Twenty Down, Twenty To Go

While this is week three for our CSA members, for me it’s more like week twenty. (With maybe another twenty to go, but who’s counting?) So I’m about halfway through my season, with the summer solstice right at the pivot point, which seems fitting. We’ve moved from that first awakening at the beginning of March and the start of work in the greenhouse, and we watched that work crescendo up to and through the start of May, right around when field work began. May was madness, seeing us move from field to greenhouse and back again, the days full of field preparation, greenhouse seeding, and transplanting. With June, we spent most of our time in the field, transplanting and seeding all our major crops, plus making time for cultivating and weeding.

Now most of that labor is behind us. Much of the greenhouse work is done for the year, and the only major field work remaining is transplanting the fall brassicas in July. (The brassica family includes cabbages, kale, collards, broccoli, cauliflower, brussels sprouts, and many more.) There’s still plenty of other work to be done, of course—weeding, cultivating, scouting for pests and diseases, trellising tomatoes, and harvesting, harvesting, harvesting. But hitting that solstice pivot point is a chance to take one deep breath and a swift admiring glance at all the work we’ve done, then dive back into the new cycle.

And all told, things have been going well for us so far this season. While our greenhouse and transplanting schedules did go a touch askew there in the spring, they didn’t stray far, and we’re now back on track and should stay there for the rest of the season. The weather wasn’t too wacky, and though that August heat in June did stress out some of the cool-season crops—and made me a little nervous—most crops pulled though and are looking fine now. (We did loose some head lettuce and Asian greens to heat stress, but not enough to make a difference.) The dry spells haven’t been enduring, nor have we had storms bring too much rain all at once. Our pest pressure has been a gallery of the usual suspects—flea beetles, Colorado potato beetles, thrips, aphids, imported cabbage worm—but none have been overwhelming. And, above all, the crew has been exemplary, leaning into the work with enthusiasm and good cheer.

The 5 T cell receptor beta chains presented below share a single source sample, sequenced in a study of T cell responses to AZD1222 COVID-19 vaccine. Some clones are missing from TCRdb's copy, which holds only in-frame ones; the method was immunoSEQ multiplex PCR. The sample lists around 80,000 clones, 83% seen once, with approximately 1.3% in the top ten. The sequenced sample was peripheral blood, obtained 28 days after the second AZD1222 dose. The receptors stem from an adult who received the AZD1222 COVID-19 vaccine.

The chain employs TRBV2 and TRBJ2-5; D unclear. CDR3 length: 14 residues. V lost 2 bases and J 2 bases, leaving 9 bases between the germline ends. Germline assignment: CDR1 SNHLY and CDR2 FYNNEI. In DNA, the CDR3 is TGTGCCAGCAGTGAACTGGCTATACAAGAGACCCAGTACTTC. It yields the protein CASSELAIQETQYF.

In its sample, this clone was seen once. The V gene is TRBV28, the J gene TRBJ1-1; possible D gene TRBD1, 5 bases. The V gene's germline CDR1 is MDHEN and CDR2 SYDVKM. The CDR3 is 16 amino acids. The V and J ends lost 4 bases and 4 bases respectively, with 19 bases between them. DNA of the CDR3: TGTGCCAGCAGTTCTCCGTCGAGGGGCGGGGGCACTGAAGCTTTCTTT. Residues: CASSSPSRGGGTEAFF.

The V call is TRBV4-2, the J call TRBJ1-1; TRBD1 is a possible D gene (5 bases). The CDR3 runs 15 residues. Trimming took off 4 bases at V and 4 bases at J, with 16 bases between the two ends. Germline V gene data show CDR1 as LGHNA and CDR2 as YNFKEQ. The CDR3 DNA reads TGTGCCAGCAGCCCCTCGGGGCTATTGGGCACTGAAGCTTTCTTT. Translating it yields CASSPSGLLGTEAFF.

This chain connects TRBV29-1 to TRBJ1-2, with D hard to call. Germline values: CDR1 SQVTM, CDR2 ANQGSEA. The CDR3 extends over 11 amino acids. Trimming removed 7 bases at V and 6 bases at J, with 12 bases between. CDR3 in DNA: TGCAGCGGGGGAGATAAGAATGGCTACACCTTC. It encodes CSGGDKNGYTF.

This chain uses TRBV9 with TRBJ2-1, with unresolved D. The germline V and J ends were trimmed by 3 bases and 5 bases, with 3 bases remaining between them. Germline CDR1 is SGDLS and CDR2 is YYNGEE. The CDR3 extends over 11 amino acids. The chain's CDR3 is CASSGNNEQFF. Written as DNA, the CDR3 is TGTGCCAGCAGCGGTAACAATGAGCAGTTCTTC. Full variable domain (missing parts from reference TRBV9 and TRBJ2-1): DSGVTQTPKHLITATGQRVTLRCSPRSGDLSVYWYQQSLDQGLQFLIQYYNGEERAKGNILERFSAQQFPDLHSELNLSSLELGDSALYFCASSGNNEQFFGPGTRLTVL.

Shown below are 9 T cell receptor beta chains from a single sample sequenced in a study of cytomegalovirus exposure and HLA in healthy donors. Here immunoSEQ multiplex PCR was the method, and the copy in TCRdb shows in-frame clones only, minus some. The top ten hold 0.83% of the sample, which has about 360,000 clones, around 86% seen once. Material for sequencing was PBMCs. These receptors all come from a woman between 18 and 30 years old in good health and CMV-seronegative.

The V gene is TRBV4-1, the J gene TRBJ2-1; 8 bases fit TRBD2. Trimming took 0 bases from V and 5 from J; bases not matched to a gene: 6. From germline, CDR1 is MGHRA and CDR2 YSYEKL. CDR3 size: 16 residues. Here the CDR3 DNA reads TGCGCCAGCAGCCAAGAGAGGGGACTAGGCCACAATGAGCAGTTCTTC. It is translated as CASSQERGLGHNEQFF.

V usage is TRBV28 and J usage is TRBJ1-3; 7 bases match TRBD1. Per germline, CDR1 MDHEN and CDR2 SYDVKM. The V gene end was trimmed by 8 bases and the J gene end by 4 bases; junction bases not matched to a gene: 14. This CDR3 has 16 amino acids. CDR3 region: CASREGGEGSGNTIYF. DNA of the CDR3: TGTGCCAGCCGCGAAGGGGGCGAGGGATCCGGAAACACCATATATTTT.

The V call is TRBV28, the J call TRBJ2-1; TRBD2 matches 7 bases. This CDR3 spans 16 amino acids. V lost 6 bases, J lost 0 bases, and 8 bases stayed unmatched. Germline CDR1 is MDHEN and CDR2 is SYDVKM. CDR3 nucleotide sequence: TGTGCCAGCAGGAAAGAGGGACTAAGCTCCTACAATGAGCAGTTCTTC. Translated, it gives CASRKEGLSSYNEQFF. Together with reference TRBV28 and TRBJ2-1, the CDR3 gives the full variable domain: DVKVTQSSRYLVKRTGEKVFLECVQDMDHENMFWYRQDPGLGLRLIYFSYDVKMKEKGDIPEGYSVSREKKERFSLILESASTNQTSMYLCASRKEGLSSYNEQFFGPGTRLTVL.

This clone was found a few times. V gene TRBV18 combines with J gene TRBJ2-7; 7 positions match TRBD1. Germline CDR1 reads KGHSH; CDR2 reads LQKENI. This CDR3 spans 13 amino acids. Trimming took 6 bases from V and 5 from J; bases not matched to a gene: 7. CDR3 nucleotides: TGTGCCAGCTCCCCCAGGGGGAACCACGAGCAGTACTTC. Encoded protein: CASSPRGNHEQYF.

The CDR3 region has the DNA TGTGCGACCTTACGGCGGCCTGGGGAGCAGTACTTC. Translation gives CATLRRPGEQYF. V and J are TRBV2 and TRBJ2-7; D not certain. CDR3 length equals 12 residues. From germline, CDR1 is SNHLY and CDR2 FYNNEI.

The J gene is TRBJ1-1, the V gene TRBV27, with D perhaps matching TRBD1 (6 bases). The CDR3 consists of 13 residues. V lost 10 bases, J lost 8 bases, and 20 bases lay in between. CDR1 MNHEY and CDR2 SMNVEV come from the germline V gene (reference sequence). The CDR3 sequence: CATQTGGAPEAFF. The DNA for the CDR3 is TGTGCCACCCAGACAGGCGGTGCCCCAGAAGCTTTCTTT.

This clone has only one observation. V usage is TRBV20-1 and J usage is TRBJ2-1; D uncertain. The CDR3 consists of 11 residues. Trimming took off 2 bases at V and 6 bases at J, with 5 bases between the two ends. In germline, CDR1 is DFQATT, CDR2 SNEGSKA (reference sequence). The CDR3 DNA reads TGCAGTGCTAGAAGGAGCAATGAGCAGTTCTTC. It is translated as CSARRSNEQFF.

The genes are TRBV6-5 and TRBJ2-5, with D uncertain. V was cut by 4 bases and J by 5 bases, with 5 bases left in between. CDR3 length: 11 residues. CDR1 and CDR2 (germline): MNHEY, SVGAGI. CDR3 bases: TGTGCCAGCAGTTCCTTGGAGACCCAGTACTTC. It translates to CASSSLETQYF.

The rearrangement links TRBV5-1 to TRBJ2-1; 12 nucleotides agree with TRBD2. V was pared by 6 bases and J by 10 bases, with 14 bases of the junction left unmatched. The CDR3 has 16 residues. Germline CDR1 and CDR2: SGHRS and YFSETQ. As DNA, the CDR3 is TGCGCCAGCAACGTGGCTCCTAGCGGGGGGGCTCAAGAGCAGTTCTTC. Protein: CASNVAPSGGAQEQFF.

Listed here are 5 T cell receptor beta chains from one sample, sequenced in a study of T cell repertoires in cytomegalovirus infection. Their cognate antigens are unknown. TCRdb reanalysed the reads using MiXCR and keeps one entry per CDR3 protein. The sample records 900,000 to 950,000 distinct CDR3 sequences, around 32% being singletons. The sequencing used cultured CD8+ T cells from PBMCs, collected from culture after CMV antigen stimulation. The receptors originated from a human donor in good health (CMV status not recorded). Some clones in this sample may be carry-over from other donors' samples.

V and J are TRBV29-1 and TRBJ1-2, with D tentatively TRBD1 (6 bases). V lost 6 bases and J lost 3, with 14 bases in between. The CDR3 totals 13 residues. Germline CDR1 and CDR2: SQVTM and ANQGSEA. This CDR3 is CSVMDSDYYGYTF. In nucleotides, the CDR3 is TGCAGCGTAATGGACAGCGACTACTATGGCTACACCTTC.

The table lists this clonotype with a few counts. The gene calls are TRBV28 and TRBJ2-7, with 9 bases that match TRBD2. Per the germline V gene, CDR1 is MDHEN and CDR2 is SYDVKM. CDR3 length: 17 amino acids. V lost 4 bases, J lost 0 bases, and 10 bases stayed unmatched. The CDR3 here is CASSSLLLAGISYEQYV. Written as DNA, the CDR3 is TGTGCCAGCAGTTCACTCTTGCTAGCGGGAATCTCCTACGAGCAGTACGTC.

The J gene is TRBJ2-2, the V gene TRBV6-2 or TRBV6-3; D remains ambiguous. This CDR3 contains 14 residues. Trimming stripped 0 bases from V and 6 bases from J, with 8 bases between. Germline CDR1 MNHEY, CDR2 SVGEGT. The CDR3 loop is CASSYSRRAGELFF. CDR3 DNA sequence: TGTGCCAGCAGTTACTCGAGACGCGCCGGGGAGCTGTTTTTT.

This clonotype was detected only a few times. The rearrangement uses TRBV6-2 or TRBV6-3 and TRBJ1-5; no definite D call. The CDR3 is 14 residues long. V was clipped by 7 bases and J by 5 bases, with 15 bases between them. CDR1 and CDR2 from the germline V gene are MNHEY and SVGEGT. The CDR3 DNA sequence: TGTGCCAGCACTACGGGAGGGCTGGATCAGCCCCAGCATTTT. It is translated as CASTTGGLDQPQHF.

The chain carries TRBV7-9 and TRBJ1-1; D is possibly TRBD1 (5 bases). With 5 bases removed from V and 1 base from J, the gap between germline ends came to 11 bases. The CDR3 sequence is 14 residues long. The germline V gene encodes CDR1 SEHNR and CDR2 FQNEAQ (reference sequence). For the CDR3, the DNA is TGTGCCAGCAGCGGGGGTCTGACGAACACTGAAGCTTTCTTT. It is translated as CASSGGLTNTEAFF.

All of which is to say, I’m grateful for these gifts over the past twenty weeks and am eager and expectant to see what the next twenty will bring.

Just As Much a Part Of My Job

Last Thursday, while transplanting lettuce, the crew disturbed a nesting killdeer. We knew she had a nest nearby from the way she performed her broken-wing act—fluttering as though she was injured, hoping to draw any threat toward her and away from her eggs. I love watching that bit of bird behavior, love how the killdeer, once you approach her, will swiftly move further away, then repeat the whole routine.

Since killdeer like to nest in open spaces, like farm fields, they’re vulnerable to farm activities like plowing and mowing. And the nests, even though out in the open, are remarkably well camouflaged and surprisingly difficult to find on foot, let alone to see from a tractor’s seat. So we took a moment to hunt for the nest and, once found, to mark it with a bright survey flag. And yesterday, while making beds in that plot, I was able to pass over that little bit of the field and leave her nest and the four speckled eggs in it undisturbed.

Maybe I’m being overly sentimental and romantic, but I think taking care of creatures like the killdeer and the barn swallows and the tree frogs and the snapping turtles is just as much a part of my job as is growing vegetables. Or, better, my growing vegetables here in this place requires me to keep in mind the whole web of life of this place. So I use organic sprays that won’t harm amphibians, and I set out nest boxes for bluebirds and tree swallows, and I leave some spaces on the edges of the farm ragged and unkempt and natural so the creatures here have places to hunt and to hide, to forage and to frolic. And I think the farm is a better place for it.